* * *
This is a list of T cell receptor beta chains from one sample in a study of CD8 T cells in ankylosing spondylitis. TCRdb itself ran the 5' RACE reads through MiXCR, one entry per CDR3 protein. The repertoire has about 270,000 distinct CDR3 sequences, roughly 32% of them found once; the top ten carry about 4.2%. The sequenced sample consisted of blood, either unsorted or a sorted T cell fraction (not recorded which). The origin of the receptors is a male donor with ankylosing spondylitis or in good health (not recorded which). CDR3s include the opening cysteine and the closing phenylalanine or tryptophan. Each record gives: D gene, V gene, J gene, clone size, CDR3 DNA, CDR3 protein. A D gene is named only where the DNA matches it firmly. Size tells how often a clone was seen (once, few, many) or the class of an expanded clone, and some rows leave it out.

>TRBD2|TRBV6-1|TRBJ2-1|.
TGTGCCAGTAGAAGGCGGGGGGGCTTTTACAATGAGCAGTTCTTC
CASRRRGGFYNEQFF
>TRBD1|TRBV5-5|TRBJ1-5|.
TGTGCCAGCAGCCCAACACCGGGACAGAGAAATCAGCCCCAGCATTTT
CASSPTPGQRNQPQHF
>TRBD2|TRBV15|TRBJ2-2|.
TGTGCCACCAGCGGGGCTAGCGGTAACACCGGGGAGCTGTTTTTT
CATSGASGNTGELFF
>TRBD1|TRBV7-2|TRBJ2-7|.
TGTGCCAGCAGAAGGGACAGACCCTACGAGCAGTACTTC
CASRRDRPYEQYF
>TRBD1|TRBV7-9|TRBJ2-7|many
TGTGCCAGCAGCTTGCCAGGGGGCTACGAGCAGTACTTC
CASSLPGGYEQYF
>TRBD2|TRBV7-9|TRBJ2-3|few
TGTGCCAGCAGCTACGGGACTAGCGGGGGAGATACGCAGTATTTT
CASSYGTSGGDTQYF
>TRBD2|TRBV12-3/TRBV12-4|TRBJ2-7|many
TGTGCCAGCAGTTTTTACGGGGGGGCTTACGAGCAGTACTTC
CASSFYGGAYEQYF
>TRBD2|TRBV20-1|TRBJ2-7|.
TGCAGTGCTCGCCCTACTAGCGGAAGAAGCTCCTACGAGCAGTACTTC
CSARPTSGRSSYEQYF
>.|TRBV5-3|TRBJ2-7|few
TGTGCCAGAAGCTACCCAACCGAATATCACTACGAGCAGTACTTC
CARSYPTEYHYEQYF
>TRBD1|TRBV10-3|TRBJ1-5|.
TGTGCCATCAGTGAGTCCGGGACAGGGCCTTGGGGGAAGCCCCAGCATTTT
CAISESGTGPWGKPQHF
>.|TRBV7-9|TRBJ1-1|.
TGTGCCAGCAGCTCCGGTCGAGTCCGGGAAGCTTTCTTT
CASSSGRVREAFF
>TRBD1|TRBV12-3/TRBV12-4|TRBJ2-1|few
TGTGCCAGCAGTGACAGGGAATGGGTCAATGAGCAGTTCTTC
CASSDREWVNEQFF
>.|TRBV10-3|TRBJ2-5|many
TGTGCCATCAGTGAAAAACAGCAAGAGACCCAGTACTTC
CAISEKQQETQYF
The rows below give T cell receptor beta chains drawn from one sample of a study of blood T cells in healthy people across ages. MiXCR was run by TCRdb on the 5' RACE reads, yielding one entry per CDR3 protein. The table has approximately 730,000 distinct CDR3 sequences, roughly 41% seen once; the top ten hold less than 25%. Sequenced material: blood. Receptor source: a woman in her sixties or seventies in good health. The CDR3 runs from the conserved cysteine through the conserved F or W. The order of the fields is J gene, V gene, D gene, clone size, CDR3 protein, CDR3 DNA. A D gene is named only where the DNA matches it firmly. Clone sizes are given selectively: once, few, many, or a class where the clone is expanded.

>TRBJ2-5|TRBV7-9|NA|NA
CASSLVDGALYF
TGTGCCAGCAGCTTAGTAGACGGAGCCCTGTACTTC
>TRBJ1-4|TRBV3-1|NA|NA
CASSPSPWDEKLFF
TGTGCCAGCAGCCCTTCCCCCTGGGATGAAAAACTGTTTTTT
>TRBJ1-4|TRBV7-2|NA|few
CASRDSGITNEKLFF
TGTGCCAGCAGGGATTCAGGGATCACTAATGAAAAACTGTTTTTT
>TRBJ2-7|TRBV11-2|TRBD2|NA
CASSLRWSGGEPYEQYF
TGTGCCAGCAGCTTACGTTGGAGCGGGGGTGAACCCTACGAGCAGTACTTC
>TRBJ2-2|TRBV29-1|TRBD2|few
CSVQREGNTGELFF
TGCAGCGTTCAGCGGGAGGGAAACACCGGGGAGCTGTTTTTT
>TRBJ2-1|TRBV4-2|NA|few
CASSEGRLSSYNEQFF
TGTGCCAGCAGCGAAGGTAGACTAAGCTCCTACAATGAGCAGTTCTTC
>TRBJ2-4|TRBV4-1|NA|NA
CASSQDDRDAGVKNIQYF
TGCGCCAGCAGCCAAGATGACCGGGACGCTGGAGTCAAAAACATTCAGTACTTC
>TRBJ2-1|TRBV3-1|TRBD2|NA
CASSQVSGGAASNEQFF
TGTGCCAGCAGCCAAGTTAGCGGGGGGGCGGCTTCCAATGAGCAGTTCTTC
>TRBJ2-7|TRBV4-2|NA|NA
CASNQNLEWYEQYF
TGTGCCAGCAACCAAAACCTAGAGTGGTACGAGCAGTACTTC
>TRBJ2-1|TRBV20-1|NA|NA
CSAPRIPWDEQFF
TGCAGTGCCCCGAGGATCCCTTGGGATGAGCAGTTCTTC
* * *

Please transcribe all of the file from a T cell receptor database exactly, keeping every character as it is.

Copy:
This is a list of T cell receptor beta chains from one sample in a study of CD8 T cells in ankylosing spondylitis. TCRdb itself ran the 5' RACE reads through MiXCR, one entry per CDR3 protein. The repertoire has about 270,000 distinct CDR3 sequences, roughly 32% of them found once; the top ten carry about 4.2%. The sequenced sample consisted of blood, either unsorted or a sorted T cell fraction (not recorded which). The origin of the receptors is a male donor with ankylosing spondylitis or in good health (not recorded which). CDR3s include the opening cysteine and the closing phenylalanine or tryptophan. Each record gives: D gene, V gene, J gene, clone size, CDR3 DNA, CDR3 protein. A D gene is named only where the DNA matches it firmly. Size tells how often a clone was seen (once, few, many) or the class of an expanded clone, and some rows leave it out.

>TRBD2|TRBV6-1|TRBJ2-1|.
TGTGCCAGTAGAAGGCGGGGGGGCTTTTACAATGAGCAGTTCTTC
CASRRRGGFYNEQFF
>TRBD1|TRBV5-5|TRBJ1-5|.
TGTGCCAGCAGCCCAACACCGGGACAGAGAAATCAGCCCCAGCATTTT
CASSPTPGQRNQPQHF
>TRBD2|TRBV15|TRBJ2-2|.
TGTGCCACCAGCGGGGCTAGCGGTAACACCGGGGAGCTGTTTTTT
CATSGASGNTGELFF
>TRBD1|TRBV7-2|TRBJ2-7|.
TGTGCCAGCAGAAGGGACAGACCCTACGAGCAGTACTTC
CASRRDRPYEQYF
>TRBD1|TRBV7-9|TRBJ2-7|many
TGTGCCAGCAGCTTGCCAGGGGGCTACGAGCAGTACTTC
CASSLPGGYEQYF
>TRBD2|TRBV7-9|TRBJ2-3|few
TGTGCCAGCAGCTACGGGACTAGCGGGGGAGATACGCAGTATTTT
CASSYGTSGGDTQYF
>TRBD2|TRBV12-3/TRBV12-4|TRBJ2-7|many
TGTGCCAGCAGTTTTTACGGGGGGGCTTACGAGCAGTACTTC
CASSFYGGAYEQYF
>TRBD2|TRBV20-1|TRBJ2-7|.
TGCAGTGCTCGCCCTACTAGCGGAAGAAGCTCCTACGAGCAGTACTTC
CSARPTSGRSSYEQYF
>.|TRBV5-3|TRBJ2-7|few
TGTGCCAGAAGCTACCCAACCGAATATCACTACGAGCAGTACTTC
CARSYPTEYHYEQYF
>TRBD1|TRBV10-3|TRBJ1-5|.
TGTGCCATCAGTGAGTCCGGGACAGGGCCTTGGGGGAAGCCCCAGCATTTT
CAISESGTGPWGKPQHF
>.|TRBV7-9|TRBJ1-1|.
TGTGCCAGCAGCTCCGGTCGAGTCCGGGAAGCTTTCTTT
CASSSGRVREAFF
>TRBD1|TRBV12-3/TRBV12-4|TRBJ2-1|few
TGTGCCAGCAGTGACAGGGAATGGGTCAATGAGCAGTTCTTC
CASSDREWVNEQFF
>.|TRBV10-3|TRBJ2-5|many
TGTGCCATCAGTGAAAAACAGCAAGAGACCCAGTACTTC
CAISEKQQETQYF
The rows below give T cell receptor beta chains drawn from one sample of a study of blood T cells in healthy people across ages. MiXCR was run by TCRdb on the 5' RACE reads, yielding one entry per CDR3 protein. The table has approximately 730,000 distinct CDR3 sequences, roughly 41% seen once; the top ten hold less than 25%. Sequenced material: blood. Receptor source: a woman in her sixties or seventies in good health. The CDR3 runs from the conserved cysteine through the conserved F or W. The order of the fields is J gene, V gene, D gene, clone size, CDR3 protein, CDR3 DNA. A D gene is named only where the DNA matches it firmly. Clone sizes are given selectively: once, few, many, or a class where the clone is expanded.

>TRBJ2-5|TRBV7-9|NA|NA
CASSLVDGALYF
TGTGCCAGCAGCTTAGTAGACGGAGCCCTGTACTTC
>TRBJ1-4|TRBV3-1|NA|NA
CASSPSPWDEKLFF
TGTGCCAGCAGCCCTTCCCCCTGGGATGAAAAACTGTTTTTT
>TRBJ1-4|TRBV7-2|NA|few
CASRDSGITNEKLFF
TGTGCCAGCAGGGATTCAGGGATCACTAATGAAAAACTGTTTTTT
>TRBJ2-7|TRBV11-2|TRBD2|NA
CASSLRWSGGEPYEQYF
TGTGCCAGCAGCTTACGTTGGAGCGGGGGTGAACCCTACGAGCAGTACTTC
>TRBJ2-2|TRBV29-1|TRBD2|few
CSVQREGNTGELFF
TGCAGCGTTCAGCGGGAGGGAAACACCGGGGAGCTGTTTTTT
>TRBJ2-1|TRBV4-2|NA|few
CASSEGRLSSYNEQFF
TGTGCCAGCAGCGAAGGTAGACTAAGCTCCTACAATGAGCAGTTCTTC
>TRBJ2-4|TRBV4-1|NA|NA
CASSQDDRDAGVKNIQYF
TGCGCCAGCAGCCAAGATGACCGGGACGCTGGAGTCAAAAACATTCAGTACTTC
>TRBJ2-1|TRBV3-1|TRBD2|NA
CASSQVSGGAASNEQFF
TGTGCCAGCAGCCAAGTTAGCGGGGGGGCGGCTTCCAATGAGCAGTTCTTC
>TRBJ2-7|TRBV4-2|NA|NA
CASNQNLEWYEQYF
TGTGCCAGCAACCAAAACCTAGAGTGGTACGAGCAGTACTTC
>TRBJ2-1|TRBV20-1|NA|NA
CSAPRIPWDEQFF
TGCAGTGCCCCGAGGATCCCTTGGGATGAGCAGTTCTTC